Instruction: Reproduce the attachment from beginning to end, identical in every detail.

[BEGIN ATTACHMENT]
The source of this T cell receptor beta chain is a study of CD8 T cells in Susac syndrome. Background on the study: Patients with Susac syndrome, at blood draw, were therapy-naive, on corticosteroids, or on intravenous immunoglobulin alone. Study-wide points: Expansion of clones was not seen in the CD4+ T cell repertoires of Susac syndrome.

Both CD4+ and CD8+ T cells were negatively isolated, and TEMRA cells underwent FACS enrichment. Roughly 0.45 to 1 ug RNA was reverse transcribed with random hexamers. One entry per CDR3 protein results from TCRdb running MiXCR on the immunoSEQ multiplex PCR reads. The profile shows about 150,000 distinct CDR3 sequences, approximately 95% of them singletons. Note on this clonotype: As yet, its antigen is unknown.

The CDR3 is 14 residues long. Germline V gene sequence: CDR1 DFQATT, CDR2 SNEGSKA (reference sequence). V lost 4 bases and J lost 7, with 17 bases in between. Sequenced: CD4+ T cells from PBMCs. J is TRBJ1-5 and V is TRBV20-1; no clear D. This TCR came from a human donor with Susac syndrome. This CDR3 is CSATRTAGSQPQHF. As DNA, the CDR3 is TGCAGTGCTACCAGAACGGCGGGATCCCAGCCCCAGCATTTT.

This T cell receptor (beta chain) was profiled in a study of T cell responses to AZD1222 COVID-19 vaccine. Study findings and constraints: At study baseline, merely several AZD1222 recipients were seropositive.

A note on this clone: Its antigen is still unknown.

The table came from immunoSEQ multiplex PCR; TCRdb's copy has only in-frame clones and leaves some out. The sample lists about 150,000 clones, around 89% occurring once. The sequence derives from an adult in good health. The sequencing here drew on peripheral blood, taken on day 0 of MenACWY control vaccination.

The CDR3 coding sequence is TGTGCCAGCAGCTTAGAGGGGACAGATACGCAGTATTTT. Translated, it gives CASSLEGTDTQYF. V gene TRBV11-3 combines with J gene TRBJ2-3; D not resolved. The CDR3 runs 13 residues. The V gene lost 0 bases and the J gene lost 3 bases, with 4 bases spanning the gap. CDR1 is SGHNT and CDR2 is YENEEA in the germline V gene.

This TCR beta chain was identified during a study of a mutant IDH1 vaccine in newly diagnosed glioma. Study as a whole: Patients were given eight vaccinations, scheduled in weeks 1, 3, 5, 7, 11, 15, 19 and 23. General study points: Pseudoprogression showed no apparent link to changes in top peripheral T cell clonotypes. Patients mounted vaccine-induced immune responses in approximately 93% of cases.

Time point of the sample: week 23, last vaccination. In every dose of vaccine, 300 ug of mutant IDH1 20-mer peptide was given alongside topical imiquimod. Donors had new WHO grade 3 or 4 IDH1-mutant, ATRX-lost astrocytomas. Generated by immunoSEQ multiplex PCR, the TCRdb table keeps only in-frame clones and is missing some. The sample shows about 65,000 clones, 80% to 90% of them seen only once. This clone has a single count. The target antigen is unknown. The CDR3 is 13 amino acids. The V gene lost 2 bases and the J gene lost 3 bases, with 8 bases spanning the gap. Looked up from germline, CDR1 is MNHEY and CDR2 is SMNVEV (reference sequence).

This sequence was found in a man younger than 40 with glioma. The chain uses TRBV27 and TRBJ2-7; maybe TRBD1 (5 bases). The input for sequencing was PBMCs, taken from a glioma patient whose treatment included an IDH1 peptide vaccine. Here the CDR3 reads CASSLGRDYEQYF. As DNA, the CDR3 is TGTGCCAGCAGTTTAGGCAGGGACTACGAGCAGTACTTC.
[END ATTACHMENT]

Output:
The source of this T cell receptor beta chain is a study of CD8 T cells in Susac syndrome. Background on the study: Patients with Susac syndrome, at blood draw, were therapy-naive, on corticosteroids, or on intravenous immunoglobulin alone. Study-wide points: Expansion of clones was not seen in the CD4+ T cell repertoires of Susac syndrome.

Both CD4+ and CD8+ T cells were negatively isolated, and TEMRA cells underwent FACS enrichment. Roughly 0.45 to 1 ug RNA was reverse transcribed with random hexamers. One entry per CDR3 protein results from TCRdb running MiXCR on the immunoSEQ multiplex PCR reads. The profile shows about 150,000 distinct CDR3 sequences, approximately 95% of them singletons. Note on this clonotype: As yet, its antigen is unknown.

The CDR3 is 14 residues long. Germline V gene sequence: CDR1 DFQATT, CDR2 SNEGSKA (reference sequence). V lost 4 bases and J lost 7, with 17 bases in between. Sequenced: CD4+ T cells from PBMCs. J is TRBJ1-5 and V is TRBV20-1; no clear D. This TCR came from a human donor with Susac syndrome. This CDR3 is CSATRTAGSQPQHF. As DNA, the CDR3 is TGCAGTGCTACCAGAACGGCGGGATCCCAGCCCCAGCATTTT.

This T cell receptor (beta chain) was profiled in a study of T cell responses to AZD1222 COVID-19 vaccine. Study findings and constraints: At study baseline, merely several AZD1222 recipients were seropositive.

A note on this clone: Its antigen is still unknown.

The table came from immunoSEQ multiplex PCR; TCRdb's copy has only in-frame clones and leaves some out. The sample lists about 150,000 clones, around 89% occurring once. The sequence derives from an adult in good health. The sequencing here drew on peripheral blood, taken on day 0 of MenACWY control vaccination.

The CDR3 coding sequence is TGTGCCAGCAGCTTAGAGGGGACAGATACGCAGTATTTT. Translated, it gives CASSLEGTDTQYF. V gene TRBV11-3 combines with J gene TRBJ2-3; D not resolved. The CDR3 runs 13 residues. The V gene lost 0 bases and the J gene lost 3 bases, with 4 bases spanning the gap. CDR1 is SGHNT and CDR2 is YENEEA in the germline V gene.

This TCR beta chain was identified during a study of a mutant IDH1 vaccine in newly diagnosed glioma. Study as a whole: Patients were given eight vaccinations, scheduled in weeks 1, 3, 5, 7, 11, 15, 19 and 23. General study points: Pseudoprogression showed no apparent link to changes in top peripheral T cell clonotypes. Patients mounted vaccine-induced immune responses in approximately 93% of cases.

Time point of the sample: week 23, last vaccination. In every dose of vaccine, 300 ug of mutant IDH1 20-mer peptide was given alongside topical imiquimod. Donors had new WHO grade 3 or 4 IDH1-mutant, ATRX-lost astrocytomas. Generated by immunoSEQ multiplex PCR, the TCRdb table keeps only in-frame clones and is missing some. The sample shows about 65,000 clones, 80% to 90% of them seen only once. This clone has a single count. The target antigen is unknown. The CDR3 is 13 amino acids. The V gene lost 2 bases and the J gene lost 3 bases, with 8 bases spanning the gap. Looked up from germline, CDR1 is MNHEY and CDR2 is SMNVEV (reference sequence).

This sequence was found in a man younger than 40 with glioma. The chain uses TRBV27 and TRBJ2-7; maybe TRBD1 (5 bases). The input for sequencing was PBMCs, taken from a glioma patient whose treatment included an IDH1 peptide vaccine. Here the CDR3 reads CASSLGRDYEQYF. As DNA, the CDR3 is TGTGCCAGCAGTTTAGGCAGGGACTACGAGCAGTACTTC.